I'm trying to understand the definition of the n-th order correlation function. My aim is to translate the math into a numerical implementation in order to compute the correlation function $g^{(n)}$ for a distribution of spherical particles with $n=\lbrace3,4,5,\ldots\rbrace$.

I'm going to present you what I have understood for now, in order for you to get an better insight of what I'm looking for. (To reduce the verbiage of the following, I over-abbreviated sometimes $\mathbf r_1, \mathbf r_2$ into $r$, sorry if it kills the readability)

I'm used to the radial distribution (or pair distribution function) that we call $g(r)$ (which should be called rigorously $g^{(2)}(r)$). I want to derive the expression of $g^{(2)}(r)$ from the definition of $g^{(n)}$ (because I hope that if I'm able to do it for $n=2$, I will be able to do it for any $n$ !)

So let's start with the definition of $g^{(n)}$ one can find in wikipedia or any stat mech book :

$$\rho^{(n)}(\mathbf{r}_{1}\, \ldots, \, \mathbf{r}_{n}) = \rho^{n}g^{(n)}(\mathbf{r}_{1}\, \ldots, \, \mathbf{r}_{n}) \, ,$$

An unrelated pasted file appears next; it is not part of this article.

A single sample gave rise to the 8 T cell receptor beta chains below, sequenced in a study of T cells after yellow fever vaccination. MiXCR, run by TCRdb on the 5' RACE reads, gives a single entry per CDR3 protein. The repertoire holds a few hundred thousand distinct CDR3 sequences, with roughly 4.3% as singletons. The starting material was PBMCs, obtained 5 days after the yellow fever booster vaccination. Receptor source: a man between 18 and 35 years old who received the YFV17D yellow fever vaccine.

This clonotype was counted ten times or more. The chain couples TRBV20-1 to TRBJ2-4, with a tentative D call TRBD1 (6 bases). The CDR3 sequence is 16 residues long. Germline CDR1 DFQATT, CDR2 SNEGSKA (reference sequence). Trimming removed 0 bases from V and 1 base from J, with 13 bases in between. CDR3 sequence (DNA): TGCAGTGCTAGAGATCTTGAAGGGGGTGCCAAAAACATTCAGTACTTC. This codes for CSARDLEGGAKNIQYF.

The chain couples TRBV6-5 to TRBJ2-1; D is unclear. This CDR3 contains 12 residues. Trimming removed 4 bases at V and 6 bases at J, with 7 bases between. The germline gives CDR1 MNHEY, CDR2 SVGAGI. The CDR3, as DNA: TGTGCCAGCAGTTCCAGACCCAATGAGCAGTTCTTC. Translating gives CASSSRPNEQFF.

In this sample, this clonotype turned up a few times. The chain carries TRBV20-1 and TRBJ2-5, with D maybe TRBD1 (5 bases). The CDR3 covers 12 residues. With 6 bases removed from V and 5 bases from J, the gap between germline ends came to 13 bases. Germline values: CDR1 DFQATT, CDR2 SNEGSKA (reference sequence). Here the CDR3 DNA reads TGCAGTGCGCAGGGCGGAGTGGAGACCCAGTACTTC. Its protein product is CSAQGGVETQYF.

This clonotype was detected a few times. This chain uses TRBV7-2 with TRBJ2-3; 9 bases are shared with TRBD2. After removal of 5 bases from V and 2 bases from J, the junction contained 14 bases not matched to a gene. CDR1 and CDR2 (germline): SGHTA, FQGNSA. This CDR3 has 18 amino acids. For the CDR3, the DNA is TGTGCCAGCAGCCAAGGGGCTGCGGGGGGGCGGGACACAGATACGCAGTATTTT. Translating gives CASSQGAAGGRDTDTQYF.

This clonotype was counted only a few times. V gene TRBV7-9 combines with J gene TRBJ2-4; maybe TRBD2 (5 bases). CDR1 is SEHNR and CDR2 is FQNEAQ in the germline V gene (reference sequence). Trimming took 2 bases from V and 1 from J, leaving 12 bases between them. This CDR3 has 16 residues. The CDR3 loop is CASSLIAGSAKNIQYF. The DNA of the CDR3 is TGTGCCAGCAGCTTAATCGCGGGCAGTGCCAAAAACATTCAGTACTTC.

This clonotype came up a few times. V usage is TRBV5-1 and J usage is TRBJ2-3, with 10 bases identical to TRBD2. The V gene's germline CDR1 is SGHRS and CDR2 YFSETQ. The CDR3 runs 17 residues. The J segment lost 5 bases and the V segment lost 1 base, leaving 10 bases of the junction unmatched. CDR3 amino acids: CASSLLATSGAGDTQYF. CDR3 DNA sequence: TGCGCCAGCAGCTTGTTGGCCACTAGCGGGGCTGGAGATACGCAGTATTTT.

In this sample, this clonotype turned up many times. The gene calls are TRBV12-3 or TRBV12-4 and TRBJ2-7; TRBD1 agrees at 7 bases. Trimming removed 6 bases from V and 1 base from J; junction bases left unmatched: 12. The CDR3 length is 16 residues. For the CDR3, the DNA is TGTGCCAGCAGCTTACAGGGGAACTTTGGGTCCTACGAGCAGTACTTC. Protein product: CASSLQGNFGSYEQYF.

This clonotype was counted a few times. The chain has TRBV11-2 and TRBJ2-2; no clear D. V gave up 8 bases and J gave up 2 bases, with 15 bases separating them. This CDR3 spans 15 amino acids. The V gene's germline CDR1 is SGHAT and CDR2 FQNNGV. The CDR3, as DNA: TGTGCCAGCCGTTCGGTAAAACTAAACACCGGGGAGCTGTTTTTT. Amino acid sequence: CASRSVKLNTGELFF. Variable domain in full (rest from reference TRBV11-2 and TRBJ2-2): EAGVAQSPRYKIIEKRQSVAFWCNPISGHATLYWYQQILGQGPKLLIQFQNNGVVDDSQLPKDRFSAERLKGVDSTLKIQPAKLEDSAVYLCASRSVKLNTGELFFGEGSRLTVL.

with $\rho$ the particle number density and $\rho^{(n)}$ the probability of (all the permutations of) elementary configuration $(\mathbf{r}_{1}\, \ldots, \, \mathbf{r}_{n})$ :
$$ \rho^{(n)}(\mathbf{r}_{1}\, \ldots, \, \mathbf{r}_{n}) = \frac{N!}{(N-n)!} \frac{1}{Z_N} \int \cdots \int \mathrm{e}^{-\beta U_N} \, \mathrm{d} \mathbf{r}_{n+1} \cdots \mathrm{d} \mathbf{r}_N \, .$$
with $U_N(\mathbf{r}_{1}\, \ldots, \, \mathbf{r}_{N})$ the potential energy of the configuration and $Z_N$ the configurational integral, taken over all possible combinations of particle positions.

Rewriting the previous with $n=2$ leads to :

$$ \rho^{(2)}(\mathbf{r}_{1}\, \mathbf{r}_{2}) = N(N-1) \frac{1}{Z_N} \int \cdots \int \mathrm{e}^{-\beta U_N} \, \mathrm{d} \mathbf{r}_{3} \cdots \mathrm{d} \mathbf{r}_N \, .$$

From that starting point, I should be able to derive the expression for $g^{(2)}(\mathbf{r}_{1}\, \mathbf{r}_{2})$ but I have no clue about the origin of the Dirac Delta function that appears in the definition of $g^{(2)}(\mathbf{r}_{1}\, \mathbf{r}_{2})$ or $\rho^{(2)}(\mathbf{r}_{1}\, \mathbf{r}_{2})$

$$ \rho^{(2)}(\mathbf{r}_{1}\, \mathbf{r}_{2}) = \left\langle \sum_i\sum_j' \delta(\mathbf r_1 - \mathbf r_i) \delta(\mathbf r_2 - \mathbf r_j) \right\rangle $$
I think there is something appearing from the potential energy that was defined before, but I'm not able to understand exactly the origin.

Any help will be highly appreciated :) Thank you in advance !

(*Note* : related questions like "Use and understanding of higher-order correlation functions" is absolutely not helpful, and the reference on the wikipedia page leads to a paper that has nothing to deal with correlations functions IM(H)O...)

This post imported from StackExchange Physics at 2014-06-08 08:17 (UCT), posted by SE-user Pascail